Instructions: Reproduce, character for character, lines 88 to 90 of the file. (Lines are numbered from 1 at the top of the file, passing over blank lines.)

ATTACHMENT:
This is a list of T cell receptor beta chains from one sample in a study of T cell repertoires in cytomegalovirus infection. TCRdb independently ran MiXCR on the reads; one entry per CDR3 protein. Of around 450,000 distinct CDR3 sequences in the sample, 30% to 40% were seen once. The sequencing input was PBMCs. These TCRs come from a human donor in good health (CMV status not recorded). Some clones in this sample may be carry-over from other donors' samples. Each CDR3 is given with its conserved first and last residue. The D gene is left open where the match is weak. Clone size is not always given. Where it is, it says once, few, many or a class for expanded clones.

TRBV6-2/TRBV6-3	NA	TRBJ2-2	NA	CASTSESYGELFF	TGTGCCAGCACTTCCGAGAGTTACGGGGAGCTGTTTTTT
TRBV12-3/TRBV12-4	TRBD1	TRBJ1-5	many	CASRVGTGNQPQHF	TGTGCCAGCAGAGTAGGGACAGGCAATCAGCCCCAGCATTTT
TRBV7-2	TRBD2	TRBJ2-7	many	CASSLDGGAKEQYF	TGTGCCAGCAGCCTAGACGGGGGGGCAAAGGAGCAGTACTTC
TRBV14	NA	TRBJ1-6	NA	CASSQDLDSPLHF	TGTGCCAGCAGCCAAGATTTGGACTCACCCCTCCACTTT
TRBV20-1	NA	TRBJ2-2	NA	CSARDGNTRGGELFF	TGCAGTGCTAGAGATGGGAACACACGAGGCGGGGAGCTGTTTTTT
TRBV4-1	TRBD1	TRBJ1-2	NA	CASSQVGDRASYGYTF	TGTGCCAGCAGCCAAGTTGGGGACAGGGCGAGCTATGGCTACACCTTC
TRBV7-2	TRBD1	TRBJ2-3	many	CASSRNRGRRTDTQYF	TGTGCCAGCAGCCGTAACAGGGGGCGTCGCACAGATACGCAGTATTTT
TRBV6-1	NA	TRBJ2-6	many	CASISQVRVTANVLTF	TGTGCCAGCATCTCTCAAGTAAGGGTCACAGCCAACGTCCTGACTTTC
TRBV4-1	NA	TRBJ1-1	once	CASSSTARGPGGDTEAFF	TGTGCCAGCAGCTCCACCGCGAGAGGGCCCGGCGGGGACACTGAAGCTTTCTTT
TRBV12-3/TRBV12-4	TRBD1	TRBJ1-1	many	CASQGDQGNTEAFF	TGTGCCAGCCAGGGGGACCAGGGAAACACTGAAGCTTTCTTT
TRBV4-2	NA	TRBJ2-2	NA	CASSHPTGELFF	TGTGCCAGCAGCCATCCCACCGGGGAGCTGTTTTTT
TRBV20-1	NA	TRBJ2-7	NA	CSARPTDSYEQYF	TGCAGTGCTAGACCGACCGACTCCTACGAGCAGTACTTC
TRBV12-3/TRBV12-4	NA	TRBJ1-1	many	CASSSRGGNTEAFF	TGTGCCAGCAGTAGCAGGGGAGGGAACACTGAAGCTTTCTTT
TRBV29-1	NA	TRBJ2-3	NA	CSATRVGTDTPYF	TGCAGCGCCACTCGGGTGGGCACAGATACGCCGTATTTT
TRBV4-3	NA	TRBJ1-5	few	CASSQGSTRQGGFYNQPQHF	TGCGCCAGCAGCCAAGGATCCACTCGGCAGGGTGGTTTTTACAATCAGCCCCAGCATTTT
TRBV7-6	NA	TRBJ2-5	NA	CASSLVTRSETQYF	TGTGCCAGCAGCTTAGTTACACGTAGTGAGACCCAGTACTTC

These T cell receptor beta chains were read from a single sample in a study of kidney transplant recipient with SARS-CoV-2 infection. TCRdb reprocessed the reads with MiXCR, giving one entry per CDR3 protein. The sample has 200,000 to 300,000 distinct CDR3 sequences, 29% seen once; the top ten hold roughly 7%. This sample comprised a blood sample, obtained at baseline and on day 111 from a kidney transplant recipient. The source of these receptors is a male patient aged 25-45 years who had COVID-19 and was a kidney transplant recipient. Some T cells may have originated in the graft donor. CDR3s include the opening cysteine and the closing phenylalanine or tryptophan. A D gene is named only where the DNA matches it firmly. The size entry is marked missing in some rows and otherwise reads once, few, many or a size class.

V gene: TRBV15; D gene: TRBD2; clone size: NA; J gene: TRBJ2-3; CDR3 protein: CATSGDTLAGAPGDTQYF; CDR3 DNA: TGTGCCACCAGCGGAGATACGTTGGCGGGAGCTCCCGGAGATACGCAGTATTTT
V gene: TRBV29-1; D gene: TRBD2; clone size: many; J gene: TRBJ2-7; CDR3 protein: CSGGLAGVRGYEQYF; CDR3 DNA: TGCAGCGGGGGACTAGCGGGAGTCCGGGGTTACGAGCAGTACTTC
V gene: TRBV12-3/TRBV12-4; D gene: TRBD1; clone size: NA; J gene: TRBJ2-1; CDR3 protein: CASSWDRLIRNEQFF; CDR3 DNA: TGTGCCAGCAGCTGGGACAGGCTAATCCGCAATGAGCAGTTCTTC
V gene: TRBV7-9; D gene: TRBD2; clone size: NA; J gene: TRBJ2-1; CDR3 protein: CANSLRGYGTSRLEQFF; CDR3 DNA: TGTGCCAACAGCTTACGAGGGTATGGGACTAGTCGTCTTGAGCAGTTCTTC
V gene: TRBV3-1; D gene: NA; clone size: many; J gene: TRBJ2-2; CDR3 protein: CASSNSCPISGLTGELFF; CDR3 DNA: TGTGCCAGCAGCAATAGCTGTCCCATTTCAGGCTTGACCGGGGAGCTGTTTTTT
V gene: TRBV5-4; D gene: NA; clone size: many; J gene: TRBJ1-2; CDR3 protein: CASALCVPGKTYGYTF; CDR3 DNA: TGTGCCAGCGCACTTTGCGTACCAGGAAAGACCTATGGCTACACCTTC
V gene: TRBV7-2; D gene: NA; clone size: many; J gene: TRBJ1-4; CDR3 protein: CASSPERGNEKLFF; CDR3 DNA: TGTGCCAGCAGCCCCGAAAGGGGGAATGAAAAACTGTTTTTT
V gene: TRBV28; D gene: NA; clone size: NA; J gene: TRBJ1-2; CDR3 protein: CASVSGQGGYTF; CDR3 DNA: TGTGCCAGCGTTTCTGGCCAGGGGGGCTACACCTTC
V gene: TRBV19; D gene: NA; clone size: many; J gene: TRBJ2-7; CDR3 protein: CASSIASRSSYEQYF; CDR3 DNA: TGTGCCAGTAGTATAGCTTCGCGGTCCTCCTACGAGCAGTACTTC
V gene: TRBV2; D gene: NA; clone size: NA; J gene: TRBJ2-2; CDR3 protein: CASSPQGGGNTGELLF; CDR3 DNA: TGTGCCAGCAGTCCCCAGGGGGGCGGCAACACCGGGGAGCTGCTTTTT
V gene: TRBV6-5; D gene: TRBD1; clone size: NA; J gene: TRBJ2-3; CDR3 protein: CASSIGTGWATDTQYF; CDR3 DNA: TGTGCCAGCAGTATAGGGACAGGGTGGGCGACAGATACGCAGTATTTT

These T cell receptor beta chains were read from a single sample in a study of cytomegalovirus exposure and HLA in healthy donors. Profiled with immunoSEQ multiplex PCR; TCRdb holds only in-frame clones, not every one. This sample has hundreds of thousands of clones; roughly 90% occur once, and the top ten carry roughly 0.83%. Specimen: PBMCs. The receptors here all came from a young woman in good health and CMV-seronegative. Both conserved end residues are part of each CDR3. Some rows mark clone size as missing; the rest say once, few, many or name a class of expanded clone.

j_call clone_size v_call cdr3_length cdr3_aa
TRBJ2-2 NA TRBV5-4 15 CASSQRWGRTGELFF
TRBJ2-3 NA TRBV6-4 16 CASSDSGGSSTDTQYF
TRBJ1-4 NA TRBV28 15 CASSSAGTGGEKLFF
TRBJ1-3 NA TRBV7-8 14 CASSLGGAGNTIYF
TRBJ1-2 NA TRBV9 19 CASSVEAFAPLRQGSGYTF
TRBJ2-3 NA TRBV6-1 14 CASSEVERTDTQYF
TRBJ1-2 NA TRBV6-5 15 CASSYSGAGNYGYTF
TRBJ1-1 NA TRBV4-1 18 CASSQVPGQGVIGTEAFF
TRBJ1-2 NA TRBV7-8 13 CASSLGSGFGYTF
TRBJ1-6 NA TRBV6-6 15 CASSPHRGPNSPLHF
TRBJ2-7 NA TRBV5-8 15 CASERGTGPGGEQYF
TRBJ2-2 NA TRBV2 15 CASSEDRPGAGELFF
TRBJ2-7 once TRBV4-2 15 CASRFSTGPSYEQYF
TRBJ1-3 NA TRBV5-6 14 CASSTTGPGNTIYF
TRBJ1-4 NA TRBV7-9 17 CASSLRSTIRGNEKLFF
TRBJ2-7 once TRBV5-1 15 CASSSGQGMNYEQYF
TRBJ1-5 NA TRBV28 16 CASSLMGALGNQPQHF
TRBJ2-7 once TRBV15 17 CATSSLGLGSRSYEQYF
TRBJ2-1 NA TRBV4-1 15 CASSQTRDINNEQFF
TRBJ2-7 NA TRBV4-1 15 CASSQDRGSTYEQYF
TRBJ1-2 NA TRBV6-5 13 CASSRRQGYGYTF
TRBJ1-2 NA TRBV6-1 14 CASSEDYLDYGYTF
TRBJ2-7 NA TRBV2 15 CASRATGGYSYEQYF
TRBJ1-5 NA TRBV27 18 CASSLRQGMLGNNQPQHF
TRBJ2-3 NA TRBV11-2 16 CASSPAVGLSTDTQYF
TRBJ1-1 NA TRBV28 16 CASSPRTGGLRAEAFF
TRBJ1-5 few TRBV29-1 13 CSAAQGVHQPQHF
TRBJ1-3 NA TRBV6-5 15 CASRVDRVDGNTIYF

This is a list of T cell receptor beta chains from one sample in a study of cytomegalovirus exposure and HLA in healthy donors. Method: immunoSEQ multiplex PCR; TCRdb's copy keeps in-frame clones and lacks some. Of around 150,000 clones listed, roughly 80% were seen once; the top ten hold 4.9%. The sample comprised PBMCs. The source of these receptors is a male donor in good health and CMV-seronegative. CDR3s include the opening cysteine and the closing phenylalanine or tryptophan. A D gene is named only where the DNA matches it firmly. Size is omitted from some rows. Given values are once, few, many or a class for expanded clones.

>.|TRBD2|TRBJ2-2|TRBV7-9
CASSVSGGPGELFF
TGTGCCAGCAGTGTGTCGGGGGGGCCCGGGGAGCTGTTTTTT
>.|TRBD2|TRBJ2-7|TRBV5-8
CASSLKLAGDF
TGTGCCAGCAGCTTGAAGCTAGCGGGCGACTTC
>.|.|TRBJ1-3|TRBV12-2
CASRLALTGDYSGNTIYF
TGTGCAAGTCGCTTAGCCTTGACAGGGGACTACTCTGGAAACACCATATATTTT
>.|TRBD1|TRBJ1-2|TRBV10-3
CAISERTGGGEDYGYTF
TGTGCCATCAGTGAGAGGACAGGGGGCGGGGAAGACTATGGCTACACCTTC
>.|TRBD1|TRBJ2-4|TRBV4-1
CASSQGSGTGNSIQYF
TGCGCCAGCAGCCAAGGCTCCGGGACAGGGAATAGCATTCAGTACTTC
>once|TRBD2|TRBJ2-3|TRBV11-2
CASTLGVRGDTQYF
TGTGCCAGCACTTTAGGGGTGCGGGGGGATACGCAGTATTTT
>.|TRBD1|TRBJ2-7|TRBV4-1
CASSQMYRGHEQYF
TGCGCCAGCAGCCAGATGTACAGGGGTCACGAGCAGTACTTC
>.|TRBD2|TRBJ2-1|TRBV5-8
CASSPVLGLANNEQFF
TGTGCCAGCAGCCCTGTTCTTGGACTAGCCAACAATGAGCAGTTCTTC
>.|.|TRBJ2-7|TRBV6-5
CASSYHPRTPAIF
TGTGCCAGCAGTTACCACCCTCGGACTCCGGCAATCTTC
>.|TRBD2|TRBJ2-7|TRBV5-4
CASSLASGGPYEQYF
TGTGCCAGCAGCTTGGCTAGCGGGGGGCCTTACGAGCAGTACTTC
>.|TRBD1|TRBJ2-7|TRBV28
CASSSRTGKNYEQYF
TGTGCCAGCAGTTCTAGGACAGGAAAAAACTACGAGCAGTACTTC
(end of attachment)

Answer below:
>.|TRBD2|TRBJ2-7|TRBV5-4
CASSLASGGPYEQYF
TGTGCCAGCAGCTTGGCTAGCGGGGGGCCTTACGAGCAGTACTTC